Longitudinal Effects of Kindergarten. (Connecting Classroom Practice and Research).Longitudinal lon·gi·tu·di·nal
Running in the direction of the long axis of the body or any of its parts. Effects of Kindergarten kindergarten [Ger.,=garden of children], system of preschool education. Friedrich Froebel designed (1837) the kindergarten to provide an educational situation less formal than that of the elementary school but one in which children's creative play instincts would be --Prince, Hare hare, name for certain herbivorous mammals of the family Leporidae, which also includes the rabbit and pika. The name is applied especially to species of the genus Lepus, sometimes called the true hares. , & Howard Howard, English noble family. Landowners in Norfolk from the 13th cent., the Howards obtained the duchy of Norfolk through the marriage of Sir Robert Howard to Margaret Mowbray, daughter of Thomas Mowbray, 1st duke of Norfolk.
This study determined that the differences in achievement existing at the end of the 3rd grade among 367 students who attended public kindergarten, non-public kindergarten, or no kindergarten continued to exist throughout their school years. The independent variable (public kindergarten, non-public kindergarten, no kindergarten) was determined from 20-year-old school records. In an attempt to identify a cause-and-effect relationship, a causal-comparative design was used. Eight dependent variables compared indicators of achievement for the three groups, including: number of students taking ACT, composite ACT scores, math ACT scores, English ACT scores, science ACT scores, number of special education placements, cumulative grade point average, and number of high school graduates. Data were analyzed an·a·lyze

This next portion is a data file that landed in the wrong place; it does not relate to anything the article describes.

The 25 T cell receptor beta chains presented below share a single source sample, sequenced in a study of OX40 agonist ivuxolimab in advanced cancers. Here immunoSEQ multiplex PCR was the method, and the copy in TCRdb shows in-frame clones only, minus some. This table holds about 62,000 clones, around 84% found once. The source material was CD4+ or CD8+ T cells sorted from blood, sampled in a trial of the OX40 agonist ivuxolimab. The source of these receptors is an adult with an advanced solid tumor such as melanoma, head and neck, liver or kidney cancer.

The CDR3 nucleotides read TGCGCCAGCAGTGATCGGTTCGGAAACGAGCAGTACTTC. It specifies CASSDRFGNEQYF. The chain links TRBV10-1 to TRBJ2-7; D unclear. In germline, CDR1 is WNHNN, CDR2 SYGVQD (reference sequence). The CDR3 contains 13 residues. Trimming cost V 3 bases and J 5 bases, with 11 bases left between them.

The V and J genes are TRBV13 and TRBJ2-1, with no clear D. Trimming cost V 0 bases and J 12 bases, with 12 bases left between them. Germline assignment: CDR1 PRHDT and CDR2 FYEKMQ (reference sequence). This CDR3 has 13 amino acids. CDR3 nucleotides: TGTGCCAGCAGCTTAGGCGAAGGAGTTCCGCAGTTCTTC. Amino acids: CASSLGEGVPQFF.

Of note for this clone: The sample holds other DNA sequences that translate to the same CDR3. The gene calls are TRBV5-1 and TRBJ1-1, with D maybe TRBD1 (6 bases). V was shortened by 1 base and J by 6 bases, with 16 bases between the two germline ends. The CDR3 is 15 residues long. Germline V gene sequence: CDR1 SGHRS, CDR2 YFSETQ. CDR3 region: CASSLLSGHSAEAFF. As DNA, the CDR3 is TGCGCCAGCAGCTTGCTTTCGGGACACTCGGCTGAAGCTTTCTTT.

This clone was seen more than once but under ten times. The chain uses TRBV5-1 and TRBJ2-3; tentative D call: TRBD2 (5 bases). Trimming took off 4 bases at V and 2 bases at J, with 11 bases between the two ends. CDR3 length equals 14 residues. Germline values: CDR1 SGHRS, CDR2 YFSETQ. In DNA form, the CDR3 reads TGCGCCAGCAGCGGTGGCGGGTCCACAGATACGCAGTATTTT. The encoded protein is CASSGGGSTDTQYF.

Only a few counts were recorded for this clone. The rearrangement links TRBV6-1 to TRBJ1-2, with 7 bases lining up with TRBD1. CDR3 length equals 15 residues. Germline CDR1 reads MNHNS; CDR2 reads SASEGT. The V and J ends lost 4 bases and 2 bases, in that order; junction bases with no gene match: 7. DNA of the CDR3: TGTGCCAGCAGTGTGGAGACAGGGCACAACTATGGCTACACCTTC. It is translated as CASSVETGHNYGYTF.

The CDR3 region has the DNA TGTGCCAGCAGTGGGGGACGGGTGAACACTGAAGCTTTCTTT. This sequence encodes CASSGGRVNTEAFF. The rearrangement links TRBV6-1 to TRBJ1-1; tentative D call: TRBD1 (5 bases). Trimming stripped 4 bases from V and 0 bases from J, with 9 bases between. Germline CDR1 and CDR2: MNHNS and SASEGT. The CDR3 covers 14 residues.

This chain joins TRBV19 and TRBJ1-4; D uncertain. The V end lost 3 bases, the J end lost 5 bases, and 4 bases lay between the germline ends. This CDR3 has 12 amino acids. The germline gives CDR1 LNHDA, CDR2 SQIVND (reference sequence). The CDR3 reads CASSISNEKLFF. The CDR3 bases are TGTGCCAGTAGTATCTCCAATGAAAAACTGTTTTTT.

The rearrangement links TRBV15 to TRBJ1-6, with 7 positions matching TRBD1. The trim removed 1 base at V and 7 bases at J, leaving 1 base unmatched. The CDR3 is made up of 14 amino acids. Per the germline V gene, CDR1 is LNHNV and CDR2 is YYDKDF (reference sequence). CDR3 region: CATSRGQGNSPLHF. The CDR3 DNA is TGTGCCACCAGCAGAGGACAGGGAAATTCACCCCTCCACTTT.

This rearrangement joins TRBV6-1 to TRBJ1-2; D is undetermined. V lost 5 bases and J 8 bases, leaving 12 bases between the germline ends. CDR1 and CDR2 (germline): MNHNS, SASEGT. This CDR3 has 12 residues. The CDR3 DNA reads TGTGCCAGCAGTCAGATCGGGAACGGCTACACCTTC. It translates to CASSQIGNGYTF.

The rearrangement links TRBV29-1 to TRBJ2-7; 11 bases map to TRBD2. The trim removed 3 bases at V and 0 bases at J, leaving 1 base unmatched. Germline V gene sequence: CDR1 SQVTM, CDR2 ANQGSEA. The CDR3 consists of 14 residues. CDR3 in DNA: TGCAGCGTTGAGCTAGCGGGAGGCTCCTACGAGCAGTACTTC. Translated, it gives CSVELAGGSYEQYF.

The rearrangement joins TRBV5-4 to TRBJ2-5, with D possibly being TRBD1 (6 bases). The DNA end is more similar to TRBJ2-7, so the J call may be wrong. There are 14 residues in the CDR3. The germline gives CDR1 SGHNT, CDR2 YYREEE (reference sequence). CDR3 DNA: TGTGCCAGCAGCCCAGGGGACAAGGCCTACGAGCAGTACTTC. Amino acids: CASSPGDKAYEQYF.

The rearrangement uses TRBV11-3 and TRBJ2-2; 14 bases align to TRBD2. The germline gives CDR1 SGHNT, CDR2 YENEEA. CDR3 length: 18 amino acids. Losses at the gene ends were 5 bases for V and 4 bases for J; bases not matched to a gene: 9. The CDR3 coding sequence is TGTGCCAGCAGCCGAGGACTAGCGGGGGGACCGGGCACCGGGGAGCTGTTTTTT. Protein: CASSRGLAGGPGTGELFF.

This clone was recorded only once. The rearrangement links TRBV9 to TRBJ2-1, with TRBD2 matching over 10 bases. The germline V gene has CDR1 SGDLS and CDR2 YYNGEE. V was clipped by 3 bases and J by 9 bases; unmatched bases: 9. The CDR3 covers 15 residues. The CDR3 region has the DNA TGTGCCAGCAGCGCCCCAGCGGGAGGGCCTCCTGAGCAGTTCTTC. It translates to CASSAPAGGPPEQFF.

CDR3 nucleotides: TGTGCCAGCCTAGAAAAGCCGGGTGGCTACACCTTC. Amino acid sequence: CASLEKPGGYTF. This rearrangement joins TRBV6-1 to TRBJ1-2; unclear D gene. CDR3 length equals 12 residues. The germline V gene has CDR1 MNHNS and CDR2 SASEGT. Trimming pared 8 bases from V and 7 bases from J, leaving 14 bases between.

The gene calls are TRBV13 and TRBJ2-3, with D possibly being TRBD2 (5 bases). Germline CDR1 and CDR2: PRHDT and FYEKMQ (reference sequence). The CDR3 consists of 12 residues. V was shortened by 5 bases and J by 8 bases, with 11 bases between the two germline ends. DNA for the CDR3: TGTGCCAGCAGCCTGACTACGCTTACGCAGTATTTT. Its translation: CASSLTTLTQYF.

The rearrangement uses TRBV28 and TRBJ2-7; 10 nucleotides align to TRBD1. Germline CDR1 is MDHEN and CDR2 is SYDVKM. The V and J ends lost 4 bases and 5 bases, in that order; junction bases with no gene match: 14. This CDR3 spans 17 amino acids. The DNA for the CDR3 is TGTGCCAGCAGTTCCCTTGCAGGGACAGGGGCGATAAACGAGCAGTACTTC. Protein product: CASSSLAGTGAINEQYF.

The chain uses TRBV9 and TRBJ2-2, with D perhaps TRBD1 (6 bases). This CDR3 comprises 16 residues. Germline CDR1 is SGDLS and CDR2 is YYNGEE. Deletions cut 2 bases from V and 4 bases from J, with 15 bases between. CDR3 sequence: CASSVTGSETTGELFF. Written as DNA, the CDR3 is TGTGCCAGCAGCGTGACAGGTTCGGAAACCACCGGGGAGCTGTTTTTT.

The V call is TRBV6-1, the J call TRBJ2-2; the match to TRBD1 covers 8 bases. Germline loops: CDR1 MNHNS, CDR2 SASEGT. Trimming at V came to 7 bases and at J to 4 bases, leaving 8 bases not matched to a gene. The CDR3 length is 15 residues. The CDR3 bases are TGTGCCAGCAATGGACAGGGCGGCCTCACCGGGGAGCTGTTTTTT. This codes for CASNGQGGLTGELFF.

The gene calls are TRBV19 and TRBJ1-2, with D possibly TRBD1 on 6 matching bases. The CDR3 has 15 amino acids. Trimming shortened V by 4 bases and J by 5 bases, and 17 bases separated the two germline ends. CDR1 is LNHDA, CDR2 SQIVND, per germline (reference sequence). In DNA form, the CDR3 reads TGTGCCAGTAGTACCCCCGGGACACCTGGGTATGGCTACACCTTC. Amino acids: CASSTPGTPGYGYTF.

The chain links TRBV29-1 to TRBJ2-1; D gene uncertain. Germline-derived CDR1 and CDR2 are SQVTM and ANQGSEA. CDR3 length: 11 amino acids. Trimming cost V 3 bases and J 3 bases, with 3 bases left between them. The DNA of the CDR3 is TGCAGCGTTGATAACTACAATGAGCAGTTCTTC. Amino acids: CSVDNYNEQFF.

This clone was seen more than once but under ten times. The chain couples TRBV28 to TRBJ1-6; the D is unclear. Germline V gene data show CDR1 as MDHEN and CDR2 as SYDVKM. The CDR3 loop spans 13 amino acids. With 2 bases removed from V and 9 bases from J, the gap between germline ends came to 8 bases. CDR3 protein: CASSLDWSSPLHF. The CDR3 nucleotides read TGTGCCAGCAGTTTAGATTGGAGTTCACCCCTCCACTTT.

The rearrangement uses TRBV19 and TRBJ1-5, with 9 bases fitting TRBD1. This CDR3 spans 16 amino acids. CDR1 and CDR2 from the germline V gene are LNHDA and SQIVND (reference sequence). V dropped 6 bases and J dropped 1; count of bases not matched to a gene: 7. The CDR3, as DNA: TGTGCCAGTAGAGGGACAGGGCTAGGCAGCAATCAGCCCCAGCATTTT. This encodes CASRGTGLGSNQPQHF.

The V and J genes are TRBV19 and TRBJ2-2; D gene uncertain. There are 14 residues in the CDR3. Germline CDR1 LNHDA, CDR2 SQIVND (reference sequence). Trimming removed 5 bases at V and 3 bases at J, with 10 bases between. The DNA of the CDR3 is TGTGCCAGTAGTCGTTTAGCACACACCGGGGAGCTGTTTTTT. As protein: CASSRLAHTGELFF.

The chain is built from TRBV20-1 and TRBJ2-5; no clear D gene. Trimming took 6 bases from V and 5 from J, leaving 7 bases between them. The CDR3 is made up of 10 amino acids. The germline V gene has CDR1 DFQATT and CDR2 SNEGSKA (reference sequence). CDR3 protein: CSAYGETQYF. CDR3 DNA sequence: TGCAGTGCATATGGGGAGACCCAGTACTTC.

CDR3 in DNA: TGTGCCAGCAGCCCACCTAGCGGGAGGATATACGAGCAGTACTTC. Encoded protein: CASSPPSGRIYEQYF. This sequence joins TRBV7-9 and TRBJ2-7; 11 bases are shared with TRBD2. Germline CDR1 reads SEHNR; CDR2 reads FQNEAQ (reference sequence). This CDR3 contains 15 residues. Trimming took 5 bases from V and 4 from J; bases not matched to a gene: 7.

tr.v. an·a·lyzed, an·a·lyz·ing, an·a·lyz·es
1. To examine methodically by separating into parts and studying their interrelations.
2. Chemistry To make a chemical analysis of.
3. using both descriptive and inferential statistics inferential statistics
see inferential statistics. . The results indicate that students with kindergarten experience, either public or non-public, scored significantly higher than students without kindergarten experience on composite ACT scores, math-science-English ACT scores, and cumulative grade point averages. There were no statistically significant differences between the public and non-public kindergarten groups. There were also no statistically significant differences among the three groups in the number of students taking the ACT in high school, number of students with special education placements in high school, or number of students graduating from high school.